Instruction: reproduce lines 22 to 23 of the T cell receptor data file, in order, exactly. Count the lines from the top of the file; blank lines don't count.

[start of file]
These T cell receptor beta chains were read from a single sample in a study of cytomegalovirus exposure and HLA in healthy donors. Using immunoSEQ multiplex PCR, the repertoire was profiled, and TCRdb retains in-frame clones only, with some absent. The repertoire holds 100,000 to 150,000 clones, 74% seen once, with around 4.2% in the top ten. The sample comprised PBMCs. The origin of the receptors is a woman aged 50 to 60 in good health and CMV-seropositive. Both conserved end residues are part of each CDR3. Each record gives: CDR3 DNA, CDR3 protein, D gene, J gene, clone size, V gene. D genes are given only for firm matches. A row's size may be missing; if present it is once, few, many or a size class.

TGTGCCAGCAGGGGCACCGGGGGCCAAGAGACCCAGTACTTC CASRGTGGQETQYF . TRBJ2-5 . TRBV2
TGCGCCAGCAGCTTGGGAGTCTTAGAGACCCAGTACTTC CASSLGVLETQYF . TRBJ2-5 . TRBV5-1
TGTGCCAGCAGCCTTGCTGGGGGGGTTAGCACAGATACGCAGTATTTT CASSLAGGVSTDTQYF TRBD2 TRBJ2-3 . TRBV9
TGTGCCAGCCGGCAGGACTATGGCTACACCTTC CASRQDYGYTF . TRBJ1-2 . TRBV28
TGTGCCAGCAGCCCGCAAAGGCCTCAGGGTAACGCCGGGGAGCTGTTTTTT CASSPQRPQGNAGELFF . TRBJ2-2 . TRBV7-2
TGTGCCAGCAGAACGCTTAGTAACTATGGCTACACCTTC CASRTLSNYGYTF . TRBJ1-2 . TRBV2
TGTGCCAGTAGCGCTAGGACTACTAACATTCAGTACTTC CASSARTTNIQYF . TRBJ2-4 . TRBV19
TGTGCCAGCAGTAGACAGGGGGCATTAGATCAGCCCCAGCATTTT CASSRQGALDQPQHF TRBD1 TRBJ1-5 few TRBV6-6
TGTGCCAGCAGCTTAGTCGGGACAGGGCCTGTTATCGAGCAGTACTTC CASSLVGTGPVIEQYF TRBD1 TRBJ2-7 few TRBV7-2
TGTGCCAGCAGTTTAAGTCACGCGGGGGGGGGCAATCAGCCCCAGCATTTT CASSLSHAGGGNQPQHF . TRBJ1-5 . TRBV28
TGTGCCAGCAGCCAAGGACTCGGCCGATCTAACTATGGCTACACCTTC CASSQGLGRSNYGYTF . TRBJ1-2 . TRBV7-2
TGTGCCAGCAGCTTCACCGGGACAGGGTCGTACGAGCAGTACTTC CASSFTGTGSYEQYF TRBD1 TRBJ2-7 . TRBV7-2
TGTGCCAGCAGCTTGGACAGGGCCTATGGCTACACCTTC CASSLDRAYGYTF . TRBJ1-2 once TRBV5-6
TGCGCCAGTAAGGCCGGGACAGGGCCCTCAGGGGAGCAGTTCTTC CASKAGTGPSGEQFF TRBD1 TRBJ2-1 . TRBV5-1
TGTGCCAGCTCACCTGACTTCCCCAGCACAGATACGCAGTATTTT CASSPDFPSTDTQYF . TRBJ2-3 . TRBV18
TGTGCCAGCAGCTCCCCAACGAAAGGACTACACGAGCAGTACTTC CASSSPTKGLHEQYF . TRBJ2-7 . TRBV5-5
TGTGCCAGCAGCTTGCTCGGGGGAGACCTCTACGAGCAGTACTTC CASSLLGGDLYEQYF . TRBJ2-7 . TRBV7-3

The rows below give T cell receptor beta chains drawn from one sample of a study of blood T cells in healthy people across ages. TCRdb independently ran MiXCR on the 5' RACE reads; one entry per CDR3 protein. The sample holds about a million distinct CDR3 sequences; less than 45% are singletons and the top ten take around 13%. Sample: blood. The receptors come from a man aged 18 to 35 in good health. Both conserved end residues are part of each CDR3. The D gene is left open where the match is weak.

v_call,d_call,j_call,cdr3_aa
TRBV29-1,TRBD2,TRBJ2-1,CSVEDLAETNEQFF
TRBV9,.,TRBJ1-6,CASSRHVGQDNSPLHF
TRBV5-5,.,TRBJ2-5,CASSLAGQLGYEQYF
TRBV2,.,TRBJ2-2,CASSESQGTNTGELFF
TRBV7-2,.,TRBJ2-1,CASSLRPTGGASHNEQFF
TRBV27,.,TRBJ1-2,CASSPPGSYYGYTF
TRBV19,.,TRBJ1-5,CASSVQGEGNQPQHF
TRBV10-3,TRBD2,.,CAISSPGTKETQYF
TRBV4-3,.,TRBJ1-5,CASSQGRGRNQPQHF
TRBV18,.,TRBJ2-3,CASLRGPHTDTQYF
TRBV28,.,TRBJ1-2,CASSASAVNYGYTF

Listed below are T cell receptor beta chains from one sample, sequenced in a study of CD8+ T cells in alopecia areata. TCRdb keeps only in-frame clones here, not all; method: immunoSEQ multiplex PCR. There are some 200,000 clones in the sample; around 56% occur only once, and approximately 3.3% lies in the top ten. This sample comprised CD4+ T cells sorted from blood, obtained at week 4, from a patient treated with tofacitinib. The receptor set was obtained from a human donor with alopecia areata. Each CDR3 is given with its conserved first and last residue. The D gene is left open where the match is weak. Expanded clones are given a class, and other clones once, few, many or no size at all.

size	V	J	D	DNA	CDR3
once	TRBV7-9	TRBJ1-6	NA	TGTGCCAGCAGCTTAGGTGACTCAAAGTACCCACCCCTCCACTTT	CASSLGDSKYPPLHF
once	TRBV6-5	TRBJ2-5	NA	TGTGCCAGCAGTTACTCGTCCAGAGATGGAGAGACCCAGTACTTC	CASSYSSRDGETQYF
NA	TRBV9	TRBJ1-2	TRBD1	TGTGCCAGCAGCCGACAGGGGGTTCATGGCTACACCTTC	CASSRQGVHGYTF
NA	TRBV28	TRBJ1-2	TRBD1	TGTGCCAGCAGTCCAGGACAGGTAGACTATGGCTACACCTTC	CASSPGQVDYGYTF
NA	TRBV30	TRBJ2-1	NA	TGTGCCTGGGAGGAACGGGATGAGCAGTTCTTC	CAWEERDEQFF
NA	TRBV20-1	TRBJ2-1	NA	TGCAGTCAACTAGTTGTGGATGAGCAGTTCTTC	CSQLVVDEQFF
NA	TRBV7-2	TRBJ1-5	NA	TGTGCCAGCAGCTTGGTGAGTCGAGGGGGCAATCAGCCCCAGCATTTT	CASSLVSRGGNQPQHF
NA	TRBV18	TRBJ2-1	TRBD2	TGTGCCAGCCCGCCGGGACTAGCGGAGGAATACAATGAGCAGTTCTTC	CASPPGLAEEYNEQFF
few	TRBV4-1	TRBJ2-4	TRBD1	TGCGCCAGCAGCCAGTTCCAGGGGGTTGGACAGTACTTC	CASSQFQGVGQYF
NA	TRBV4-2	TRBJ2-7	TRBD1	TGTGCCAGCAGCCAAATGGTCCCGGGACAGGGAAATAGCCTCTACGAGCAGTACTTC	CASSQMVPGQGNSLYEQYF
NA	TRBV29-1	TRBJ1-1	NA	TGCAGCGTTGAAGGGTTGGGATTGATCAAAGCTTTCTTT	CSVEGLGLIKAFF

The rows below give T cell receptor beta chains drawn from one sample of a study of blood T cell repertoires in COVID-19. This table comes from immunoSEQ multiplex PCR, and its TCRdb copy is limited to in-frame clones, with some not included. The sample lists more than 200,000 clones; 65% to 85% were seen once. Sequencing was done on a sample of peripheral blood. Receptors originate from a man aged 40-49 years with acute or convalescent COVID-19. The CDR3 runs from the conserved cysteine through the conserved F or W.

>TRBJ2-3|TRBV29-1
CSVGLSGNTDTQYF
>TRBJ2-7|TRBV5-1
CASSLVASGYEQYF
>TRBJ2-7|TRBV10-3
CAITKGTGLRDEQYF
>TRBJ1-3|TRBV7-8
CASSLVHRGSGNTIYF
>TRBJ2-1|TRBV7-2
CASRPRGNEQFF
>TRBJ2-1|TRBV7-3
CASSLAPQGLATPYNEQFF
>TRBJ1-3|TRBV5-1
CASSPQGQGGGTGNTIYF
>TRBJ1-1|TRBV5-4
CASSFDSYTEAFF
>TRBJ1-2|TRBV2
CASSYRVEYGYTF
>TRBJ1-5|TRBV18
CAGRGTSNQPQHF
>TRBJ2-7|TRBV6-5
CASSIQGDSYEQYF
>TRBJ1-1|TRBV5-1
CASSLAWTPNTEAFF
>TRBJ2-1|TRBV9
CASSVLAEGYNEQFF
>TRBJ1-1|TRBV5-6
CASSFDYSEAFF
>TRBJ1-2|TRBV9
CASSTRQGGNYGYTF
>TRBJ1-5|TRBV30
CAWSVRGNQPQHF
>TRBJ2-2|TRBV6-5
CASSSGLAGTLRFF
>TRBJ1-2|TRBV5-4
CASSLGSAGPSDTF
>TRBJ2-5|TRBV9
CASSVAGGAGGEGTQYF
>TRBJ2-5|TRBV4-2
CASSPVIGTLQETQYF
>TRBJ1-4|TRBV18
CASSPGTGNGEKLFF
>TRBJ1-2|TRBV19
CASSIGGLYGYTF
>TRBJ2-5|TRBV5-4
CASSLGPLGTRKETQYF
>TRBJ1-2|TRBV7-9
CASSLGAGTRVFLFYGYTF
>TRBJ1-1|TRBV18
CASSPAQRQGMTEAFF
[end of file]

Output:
TRBV9,.,TRBJ1-6,CASSRHVGQDNSPLHF
TRBV5-5,.,TRBJ2-5,CASSLAGQLGYEQYF